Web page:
The City of London is actually only a small area east of central London, also known as the Square Mile. (See City of London Boundary Map.)
The Square Mile, heart of the City of London
The Square Mile is the financial and business center of London and where you’ll find the suit-wearing bankers and stockbrokers dashing around. The City of London becomes really quiet at the weekend when the workers aren’t there. It’s well worth a visit as it’s full of historical buildings next to modern additions.
There’s loads to do and some of the places you can visit for free.
The Museum of London
The Bank of England Museum
St Paul’s Cathedral - free entrance to: St. Dunstan’s Chapel; The Crypt Area; Attend a Service – There are services every day in the Cathedral and all are welcome to attend. Personally I would seriously recommend the entrance fee and the cost of the Super Tour is well worth every penny.
Free Lunchtime Recitals at St. Olave’s Medieval Church
Prince Henry’s Room
The London Stone
Guildhall Art Gallery
Roman London’s Amphitheatre – Beneath the Guildhall Art Gallery and discovered in 1998, the site is now a protected monument.
The Clockmakers’ Company
The Clockmakers’ Museum
St Sepulchre’s Church
Although the Tower of London is just beyond the boundary, this could be fun to do:
The Ceremony of the Keys at The Tower of London is a 700 year old tradition that takes place every night. Essentially it’s locking all the doors to the Tower of London and the public are allowed to escort the warden, as long as they apply in advance. As the Tower must be locked – it houses the Crown Jewels! – they never miss a night because you can’t leave the door open, can you?
What’s in the Square Mile?
Middle Temple Lane
St Paul’s Cathedral
St Sepulchre’s Church
Liverpool Street Station
St Mary Ax/The Gerkin
St Martin’s Le Grand
St Brides Church
Mary Le Bow Church
The Monument ( to the Great Fire of London 1666)
Millenium Bridge (although not strictly ‘in’ the Square Mile it leads from within the Square Mile over the Thames to Tate Modern.
The Barbican Centre
Museum of London
London Stock Exchange
Tube Stations within the Square Mile
Blackfriairs – District & Circle Lines
City Thameslink -
Barbican – Metropolitan; Hammersmith & City & Circle Lines
Moorgate – Metropolitan; Hammersmith & City; Circle & Northern Lines
St Pauls – Central Line
Mansion House – District & Circle Lines
Cannon Street – District & Circle Lines
Monument – District & Circle Lines
Bank – Central; Northern; Waterloo & City & the DLR Line
Liverpool Street – Central; Metropolitan; Circle & Hammersmith & City Lines
Aldgate – Metropolitan Line
Tower Hill – District & Circle Lines
Tower Gateway – DLR
Overland Stations within the Square Mile
The Square Mile’s PAST:
•Cheapside is home to the church of St. Mary Le Bow, which has played a part in London’s cockney heritage. It is said that a true Londoner must be born within earshot of the Bow bells ringing
•In the nursery rhyme, ‘Oranges and Lemons’ chanted by children for over 300 years, it was the “great bells of Bow,” which were said to be those that Dick Whittington heard in Highgate as he was leaving London. They told him to “turn around Dick Whittington, Lord Mayor of London”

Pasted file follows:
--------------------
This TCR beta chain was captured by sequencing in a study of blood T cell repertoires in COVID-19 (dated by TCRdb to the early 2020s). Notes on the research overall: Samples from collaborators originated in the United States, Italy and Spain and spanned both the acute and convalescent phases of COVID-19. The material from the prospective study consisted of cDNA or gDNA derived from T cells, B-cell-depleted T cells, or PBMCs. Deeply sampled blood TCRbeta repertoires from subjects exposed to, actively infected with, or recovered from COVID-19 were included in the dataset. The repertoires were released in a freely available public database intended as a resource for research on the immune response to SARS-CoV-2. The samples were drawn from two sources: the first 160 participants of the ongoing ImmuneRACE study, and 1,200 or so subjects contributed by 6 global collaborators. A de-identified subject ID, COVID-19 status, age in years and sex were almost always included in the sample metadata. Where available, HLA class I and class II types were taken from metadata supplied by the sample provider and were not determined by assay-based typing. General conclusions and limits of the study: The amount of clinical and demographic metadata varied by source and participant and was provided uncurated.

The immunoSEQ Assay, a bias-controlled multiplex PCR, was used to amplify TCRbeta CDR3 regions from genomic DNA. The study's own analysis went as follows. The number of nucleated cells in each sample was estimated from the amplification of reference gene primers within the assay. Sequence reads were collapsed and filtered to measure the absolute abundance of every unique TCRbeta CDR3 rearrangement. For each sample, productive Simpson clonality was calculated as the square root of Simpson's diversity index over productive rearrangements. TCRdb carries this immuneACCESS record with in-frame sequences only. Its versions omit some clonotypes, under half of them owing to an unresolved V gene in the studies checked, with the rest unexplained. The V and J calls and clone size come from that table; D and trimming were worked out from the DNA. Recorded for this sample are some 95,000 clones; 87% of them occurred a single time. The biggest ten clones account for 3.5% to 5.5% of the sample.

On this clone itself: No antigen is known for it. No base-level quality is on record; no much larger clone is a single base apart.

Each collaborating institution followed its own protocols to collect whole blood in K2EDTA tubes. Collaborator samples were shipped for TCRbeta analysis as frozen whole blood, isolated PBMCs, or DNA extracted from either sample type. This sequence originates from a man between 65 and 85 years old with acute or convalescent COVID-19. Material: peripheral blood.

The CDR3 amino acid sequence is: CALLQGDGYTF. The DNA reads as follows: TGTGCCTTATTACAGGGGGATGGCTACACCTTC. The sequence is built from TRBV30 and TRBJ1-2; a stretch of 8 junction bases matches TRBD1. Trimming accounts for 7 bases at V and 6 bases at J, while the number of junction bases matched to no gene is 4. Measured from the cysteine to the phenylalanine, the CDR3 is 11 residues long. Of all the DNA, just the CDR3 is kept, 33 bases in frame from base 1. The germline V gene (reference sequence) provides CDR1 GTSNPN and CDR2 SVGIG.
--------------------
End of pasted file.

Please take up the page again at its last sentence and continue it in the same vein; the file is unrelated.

•By the 16th century, the English antiquarian John Stow documented both the production and retailing of silk here: “There were more silk shops in Cheapside during the latter years of Elizabeth reign than there had formerly been in all England”
•Bread Street is the birthplace of 17th century English poet John Milton (Paradise Lost)
•Geoffrey Chaucer grew up around Cheapside and there are a scattering of references to the thoroughfare and its environs throughout his work
•In 1797 William Wordsworth was inspired to write a poem about the tree on the corner of Wood Street and Cheapside, in which the earliest City documents describe it as “ancient” – it remains there to this day
•When Charlotte Brontë arrived for the first time in the City of London she professed herself to be “deeply excited.” The West End “amused” her but the City “seems so much more earnest”
•In the 1951 tale of Dr Doolittle, there was a cockney sparrow called Cheapside who visits to give the doctor news and tell stories
•Historically, the Lord Mayor of the City of London travelled by river each year to Westminster to swear allegiance to the crown (the origin of today’s Lord Mayor’s Show). Nowadays, he travels by road, but it was these river journeys that gave birth to the word “float” which describes vehicles in parades and shows today
•Until comparatively recent boundary changes, the City had no roads – none of its highways or byways use the word “road” within their names. Even now, with the exception of Goswell Road, all thoroughfares in the City use “street”, “lane”, “gate”, “wall” or some other word. The reason is thought by some to be that – as the old definition of a road was “a way between places” and the City is at the heart of the capital (and thus our nation) – it is not “between” anywhere but the at the start or end of any journey
•The City – the world’s leading financial and business centre – has the unusual ratio of 40 times more workers than residents
•The Square Mile is a location like no other – linked to a staggering one in six jobs in the capital
•The City has 12,000 firms, 7,855 of which are in finance or business – there are 264 foreign banks and 618 legal firms
•340,000 people work in the City of London, and 112,000 of those are based within a 10 minute walk of One New Change
•69% of workers in the City are aged 20-39 – and 18% are 40-49 years old
•9, 200 people currently live locally within the City (80,000 living on the fringes)
•Of the 12.95 million annual footfall at St Paul’s station, 5.1 million (39%) occurs outside peak commuting times. 32% of off-peak exit and entries are at weekends.
All information on this post obtained from various sources on the internet, except the photos which are mine.